When my mother died, my brother-in-law was worried that her three daughters ("the sisters") would burst into tears at the funeral. I told him that I was afraid that we would burst out with inappropriate laughter, remembering some of our mom's more bizarre moments.

A few years ago, my youngest sister's best friend died suddenly and unexpectedly. At the funeral, all her friends that spoke mentioned memories they had formed from knowing her as an adult: a caring, giving, Christian woman who influenced all those she associated with. "The sisters" remembered her as a mischievous child, adventurous teen, and unfettered adult who lived her life to the fullest.

When one of my fellow teachers that I had attended school with retired, I cried. When he left, he took part of my past with him. He was the only person I could go to and say "Do you remember . . ." and he would know exactly who/what I was talking about.

I just returned from a funeral visitation for someone who was a best friend throughout junior and senior high school. She, also, died suddenly and unexpectedly. Looking around at the people who had come to honor her memory, I saw those who had worked with her, who had been in organizations with her, who had known her as a wife and mother. There was no one there who had spent the night at her house (the first time I had seen striped wallpaper!), put up with her bratty brothers, admired/feared her dad, shared secrets and aspirations.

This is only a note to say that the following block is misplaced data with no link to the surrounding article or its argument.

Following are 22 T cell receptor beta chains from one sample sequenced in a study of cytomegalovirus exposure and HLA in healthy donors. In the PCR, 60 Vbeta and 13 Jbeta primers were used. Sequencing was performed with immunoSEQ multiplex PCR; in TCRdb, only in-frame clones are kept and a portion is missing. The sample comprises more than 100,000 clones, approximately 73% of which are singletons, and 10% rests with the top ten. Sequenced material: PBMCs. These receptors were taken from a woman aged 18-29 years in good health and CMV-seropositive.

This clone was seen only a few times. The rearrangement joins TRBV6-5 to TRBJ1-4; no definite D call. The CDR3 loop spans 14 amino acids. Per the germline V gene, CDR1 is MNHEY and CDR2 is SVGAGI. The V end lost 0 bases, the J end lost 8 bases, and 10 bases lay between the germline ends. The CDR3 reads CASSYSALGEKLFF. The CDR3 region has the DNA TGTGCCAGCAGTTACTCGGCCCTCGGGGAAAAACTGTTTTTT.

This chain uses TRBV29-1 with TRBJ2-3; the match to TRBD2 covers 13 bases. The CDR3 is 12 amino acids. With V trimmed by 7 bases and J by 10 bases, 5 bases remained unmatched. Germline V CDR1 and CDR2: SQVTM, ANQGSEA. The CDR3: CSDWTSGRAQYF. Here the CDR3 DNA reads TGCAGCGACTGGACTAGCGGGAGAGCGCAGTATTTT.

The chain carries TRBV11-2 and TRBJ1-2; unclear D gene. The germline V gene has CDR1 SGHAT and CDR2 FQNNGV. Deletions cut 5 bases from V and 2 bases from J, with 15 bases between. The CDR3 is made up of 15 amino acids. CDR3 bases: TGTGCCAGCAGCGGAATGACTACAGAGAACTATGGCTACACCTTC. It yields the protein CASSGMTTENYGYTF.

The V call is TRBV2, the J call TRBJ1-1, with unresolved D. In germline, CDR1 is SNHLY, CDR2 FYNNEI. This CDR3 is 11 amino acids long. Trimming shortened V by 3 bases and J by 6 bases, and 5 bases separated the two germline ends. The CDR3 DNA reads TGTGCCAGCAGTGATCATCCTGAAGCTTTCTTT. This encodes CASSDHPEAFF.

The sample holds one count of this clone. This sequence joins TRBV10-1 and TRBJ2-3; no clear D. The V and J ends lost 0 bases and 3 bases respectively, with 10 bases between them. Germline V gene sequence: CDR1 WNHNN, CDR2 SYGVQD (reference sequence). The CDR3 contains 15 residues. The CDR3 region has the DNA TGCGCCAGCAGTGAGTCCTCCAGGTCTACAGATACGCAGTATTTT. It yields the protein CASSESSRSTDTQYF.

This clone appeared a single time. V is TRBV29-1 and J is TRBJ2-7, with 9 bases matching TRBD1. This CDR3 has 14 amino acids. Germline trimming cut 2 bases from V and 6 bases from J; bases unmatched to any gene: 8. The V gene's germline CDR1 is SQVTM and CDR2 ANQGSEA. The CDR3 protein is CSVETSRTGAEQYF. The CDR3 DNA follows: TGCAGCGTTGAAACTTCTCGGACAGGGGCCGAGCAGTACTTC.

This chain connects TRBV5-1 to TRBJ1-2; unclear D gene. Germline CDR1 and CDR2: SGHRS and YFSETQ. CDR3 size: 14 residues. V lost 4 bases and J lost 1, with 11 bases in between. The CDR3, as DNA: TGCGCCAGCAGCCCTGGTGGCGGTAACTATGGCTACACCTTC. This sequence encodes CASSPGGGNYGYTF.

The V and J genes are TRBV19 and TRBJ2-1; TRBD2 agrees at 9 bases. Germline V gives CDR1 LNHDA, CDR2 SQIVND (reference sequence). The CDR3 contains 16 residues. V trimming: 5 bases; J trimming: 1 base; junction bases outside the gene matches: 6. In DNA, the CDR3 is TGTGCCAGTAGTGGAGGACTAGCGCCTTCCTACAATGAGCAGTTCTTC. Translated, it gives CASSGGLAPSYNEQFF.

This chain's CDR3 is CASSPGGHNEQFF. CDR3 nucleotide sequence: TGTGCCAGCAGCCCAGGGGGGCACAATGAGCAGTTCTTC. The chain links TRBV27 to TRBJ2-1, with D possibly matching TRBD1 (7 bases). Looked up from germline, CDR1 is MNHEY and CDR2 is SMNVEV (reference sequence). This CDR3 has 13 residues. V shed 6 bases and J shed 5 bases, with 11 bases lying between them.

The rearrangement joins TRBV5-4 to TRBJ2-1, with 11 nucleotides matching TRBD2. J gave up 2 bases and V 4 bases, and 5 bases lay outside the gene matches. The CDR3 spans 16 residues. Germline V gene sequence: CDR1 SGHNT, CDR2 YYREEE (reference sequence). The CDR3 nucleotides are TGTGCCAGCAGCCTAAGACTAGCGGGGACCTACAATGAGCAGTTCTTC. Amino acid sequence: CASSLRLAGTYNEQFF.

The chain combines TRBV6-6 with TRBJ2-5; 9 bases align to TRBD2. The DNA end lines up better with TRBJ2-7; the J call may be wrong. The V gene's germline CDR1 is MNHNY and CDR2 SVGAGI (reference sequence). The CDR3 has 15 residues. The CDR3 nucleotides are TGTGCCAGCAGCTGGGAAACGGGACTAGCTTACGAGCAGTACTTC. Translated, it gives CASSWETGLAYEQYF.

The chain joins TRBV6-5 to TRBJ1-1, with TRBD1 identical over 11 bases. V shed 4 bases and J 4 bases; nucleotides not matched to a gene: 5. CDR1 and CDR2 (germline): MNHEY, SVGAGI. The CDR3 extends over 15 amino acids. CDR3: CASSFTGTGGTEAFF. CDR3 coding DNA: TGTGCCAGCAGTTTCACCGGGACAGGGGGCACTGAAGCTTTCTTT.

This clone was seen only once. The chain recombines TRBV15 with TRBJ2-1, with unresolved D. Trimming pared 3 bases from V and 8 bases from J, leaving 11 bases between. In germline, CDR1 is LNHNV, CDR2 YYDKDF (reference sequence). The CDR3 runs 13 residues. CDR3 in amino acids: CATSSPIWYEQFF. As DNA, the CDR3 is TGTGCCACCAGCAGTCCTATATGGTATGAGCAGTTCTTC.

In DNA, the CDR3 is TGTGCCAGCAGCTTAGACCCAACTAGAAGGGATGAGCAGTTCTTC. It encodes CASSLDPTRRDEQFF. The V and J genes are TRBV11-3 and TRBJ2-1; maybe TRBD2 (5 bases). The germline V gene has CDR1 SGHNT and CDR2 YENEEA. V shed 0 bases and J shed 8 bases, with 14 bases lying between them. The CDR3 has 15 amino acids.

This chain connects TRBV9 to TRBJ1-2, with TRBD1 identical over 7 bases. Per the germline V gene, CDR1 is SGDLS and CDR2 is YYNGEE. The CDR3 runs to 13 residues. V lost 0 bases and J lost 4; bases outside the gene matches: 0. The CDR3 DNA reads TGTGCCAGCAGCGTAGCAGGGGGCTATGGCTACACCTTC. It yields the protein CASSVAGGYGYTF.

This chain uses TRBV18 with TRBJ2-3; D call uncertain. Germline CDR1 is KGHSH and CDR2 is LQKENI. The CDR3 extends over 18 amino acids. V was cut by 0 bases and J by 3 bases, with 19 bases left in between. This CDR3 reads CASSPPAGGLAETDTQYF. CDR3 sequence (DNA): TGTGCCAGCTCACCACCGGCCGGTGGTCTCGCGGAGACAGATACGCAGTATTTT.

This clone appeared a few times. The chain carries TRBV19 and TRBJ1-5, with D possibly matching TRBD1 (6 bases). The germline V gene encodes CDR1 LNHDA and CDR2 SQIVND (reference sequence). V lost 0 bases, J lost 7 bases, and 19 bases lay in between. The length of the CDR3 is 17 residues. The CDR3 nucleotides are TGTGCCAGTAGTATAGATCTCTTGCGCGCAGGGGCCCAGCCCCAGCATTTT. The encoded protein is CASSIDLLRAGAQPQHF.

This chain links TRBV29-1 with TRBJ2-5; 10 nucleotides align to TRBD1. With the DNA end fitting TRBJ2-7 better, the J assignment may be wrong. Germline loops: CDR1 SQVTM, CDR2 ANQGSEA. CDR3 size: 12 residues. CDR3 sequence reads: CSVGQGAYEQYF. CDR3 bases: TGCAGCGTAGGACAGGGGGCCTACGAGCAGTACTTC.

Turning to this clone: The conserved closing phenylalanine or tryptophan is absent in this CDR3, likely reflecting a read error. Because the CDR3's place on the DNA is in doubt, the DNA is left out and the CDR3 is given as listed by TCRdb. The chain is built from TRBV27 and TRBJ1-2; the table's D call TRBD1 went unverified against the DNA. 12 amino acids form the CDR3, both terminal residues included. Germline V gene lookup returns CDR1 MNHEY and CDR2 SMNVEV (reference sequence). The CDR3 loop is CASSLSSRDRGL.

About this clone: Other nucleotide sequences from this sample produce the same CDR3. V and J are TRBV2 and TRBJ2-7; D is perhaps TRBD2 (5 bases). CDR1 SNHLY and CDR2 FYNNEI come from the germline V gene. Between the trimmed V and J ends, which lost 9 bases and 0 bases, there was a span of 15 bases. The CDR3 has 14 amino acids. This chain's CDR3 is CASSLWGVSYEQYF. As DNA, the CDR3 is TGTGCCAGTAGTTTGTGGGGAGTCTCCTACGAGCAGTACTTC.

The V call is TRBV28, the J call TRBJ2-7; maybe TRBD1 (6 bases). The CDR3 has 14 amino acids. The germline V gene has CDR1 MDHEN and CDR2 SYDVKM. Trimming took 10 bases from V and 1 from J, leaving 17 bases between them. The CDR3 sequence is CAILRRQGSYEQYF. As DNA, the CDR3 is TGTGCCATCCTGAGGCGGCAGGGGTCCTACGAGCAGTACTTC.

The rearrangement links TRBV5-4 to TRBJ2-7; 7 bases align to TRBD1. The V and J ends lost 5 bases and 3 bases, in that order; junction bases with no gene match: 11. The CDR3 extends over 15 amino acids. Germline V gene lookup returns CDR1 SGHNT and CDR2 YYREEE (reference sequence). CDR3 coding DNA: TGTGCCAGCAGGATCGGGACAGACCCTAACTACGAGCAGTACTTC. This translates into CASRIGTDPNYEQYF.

So, I guess my point is this: we view everything from our own perspectives. Mine is that my past is slowly disappearing and that soon there will not be anything/anyone to let my grandchildren know that once I, too, was a viable, vibrant, eager, innocent youth with an "anything is possible" future before me. And that makes me sad.